Home » Shaping Futures » Microsoft bolsters quantum platform with gen AI, molecular simulation capabilities

Microsoft bolsters quantum platform with gen AI, molecular simulation capabilities

The original article was published on CIO.

Microsoft has added generative artificial intelligence and other enhanced features to its quantum-computing platform as part of a larger strategy to deliver the game-changing technology to a broader range of users — in this case, the scientific community.

The company on Wednesday unveiled the release of Generative Chemistry and Accelerated DFT, which together expand how scientists in the chemicals and materials science industry can use its Azure Quantum Elements platform to help drastically shorten the time it takes them to do research, the company said in a blog post.

“Just as generative AI has unleashed new waves of creativity and improved productivity with collaborative tools like Copilot, we are now bringing AI and natural language processing capabilities to science,” according to the post, attributed to Jason Zander, EVP, Strategic Missions and Technologies.

Microsoft’s goal with Generative Chemistry in particular“is to integrate AI reasoning into every stage of the scientific method,” which requires the power of next-generation AI models to speed up the scientific process from hypothesis to results,” he wrote.

Bolstering HPC capabilities

Microsoft launched Azure Quantum Elements late last year as a platform that combines AI and high-performance computing (HPC) to help speed up the scientific methodology. In January, it demonstrated with the US Department of Energy’s Pacific Northwest National Laboratory (PNNL) how the platform narrowed down a data set of 32.6 million potential materials to replace lithium in batteries to just 18 in less than four days.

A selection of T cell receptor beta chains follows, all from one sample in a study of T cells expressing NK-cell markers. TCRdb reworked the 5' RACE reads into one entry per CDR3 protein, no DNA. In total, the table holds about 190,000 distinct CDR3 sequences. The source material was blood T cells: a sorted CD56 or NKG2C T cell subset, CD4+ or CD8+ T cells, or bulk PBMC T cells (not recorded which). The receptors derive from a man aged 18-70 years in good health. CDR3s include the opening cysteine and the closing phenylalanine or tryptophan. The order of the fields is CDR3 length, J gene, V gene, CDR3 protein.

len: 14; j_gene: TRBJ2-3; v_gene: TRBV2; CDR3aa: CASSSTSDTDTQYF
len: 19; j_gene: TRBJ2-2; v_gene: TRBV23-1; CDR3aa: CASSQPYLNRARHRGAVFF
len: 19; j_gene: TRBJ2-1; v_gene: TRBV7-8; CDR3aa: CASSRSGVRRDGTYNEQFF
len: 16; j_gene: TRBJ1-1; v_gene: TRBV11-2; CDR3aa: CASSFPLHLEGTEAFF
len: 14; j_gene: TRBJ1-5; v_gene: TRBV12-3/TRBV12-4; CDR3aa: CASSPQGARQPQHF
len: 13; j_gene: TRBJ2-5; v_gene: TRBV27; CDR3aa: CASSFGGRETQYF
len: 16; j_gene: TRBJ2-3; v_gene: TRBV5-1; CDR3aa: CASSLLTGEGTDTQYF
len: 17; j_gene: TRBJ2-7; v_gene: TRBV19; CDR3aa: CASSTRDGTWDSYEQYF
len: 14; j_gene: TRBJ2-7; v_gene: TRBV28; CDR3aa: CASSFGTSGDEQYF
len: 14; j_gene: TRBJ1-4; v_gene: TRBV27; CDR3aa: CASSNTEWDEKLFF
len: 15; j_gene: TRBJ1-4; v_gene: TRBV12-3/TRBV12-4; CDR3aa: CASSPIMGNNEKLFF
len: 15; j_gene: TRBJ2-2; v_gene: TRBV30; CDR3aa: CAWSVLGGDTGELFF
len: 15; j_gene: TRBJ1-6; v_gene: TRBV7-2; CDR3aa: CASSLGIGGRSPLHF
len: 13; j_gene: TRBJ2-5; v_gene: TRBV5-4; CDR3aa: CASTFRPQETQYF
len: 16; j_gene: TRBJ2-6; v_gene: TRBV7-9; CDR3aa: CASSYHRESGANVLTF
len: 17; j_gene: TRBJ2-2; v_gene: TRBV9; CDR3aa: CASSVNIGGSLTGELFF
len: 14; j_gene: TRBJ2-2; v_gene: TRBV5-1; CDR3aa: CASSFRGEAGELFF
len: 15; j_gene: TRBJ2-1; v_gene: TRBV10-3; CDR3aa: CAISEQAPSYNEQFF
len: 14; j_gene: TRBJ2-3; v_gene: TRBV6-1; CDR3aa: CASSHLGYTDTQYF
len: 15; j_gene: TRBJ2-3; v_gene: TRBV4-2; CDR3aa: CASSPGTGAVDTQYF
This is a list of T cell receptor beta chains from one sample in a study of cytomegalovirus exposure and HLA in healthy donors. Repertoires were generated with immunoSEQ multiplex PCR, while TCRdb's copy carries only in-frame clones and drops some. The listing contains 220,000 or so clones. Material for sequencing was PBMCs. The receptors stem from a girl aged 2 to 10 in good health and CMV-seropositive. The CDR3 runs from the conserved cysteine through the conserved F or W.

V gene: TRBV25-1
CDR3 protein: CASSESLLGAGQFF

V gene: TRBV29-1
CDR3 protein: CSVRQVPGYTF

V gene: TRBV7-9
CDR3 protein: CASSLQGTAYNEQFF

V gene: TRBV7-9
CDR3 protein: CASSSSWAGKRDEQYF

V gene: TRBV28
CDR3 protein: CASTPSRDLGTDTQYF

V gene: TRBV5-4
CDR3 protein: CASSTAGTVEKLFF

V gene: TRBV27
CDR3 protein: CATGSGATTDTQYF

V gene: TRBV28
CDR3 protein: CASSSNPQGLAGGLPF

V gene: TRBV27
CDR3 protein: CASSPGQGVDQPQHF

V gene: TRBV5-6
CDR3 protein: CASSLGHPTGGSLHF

Generative Chemistry now expands the platform by allowing researchers to generate and explore novel molecules that are suited for industry-specific applications using AI models trained on hundreds of millions of compounds.

Researchers can ask Generative Chemistry for molecules with desired characteristics, as well as provide information about their targeted application and let the system help determine relevant molecular properties, according to Microsoft. The feature not only will provide them with candidates matching their parameters, but also suggest molecules that have not been seen before with useful properties tuned for a specific application, and whose synthesis is feasible in a reasonable number of steps.

Density Functional Theory (DFT) is a method used across a variety of molecular simulations that helps researchers to simulate and study the electronic structure of atoms, molecules and nanoparticles, as well as surfaces and interfaces. Such DFT simulations can be complex and compute-intensive to optimize and run, often requiring the use of supercomputers.

Microsoft has now added Accelerated DFT as a managed service to Azure Quantum Elements to run these simulations at what the company said is “an unprecedented speed;” that is, an order of magnitude faster compared to PySCF, a widely used open-source DFT code, according to the post.

Expansion of generative AI strategy

Adding generative AI to Azure Quantum Elements is a natural evolution for Microsoft’s overall AI strategy, which aims to integrate the technology into its entire product set across a broad range of users, notes Pareekh Jain, CEO of Pareekh Consulting.

While Microsoft’s Copilot was aimed at enterprise IT, “now these solutions are for the R&D community,” he observed, adding that there likely will be more user group-focused AI solutions from the company and its competitors in the future.

At the same time, Microsoft aims to keep pace with long-time competitors like Google and IBM in both quantum computing and generative AI, and its integration of the two in Azure Quantum Elements allows the company to do this.

Taken together, the new features are a boon for the scientific community and “will help in democratizing research and accelerate development of new solutions,” Jain added. “Today’s many pressing problems require new engineering R&D solutions, which Microsoft tools can accelerate,” he said.

Credit: Shutterstock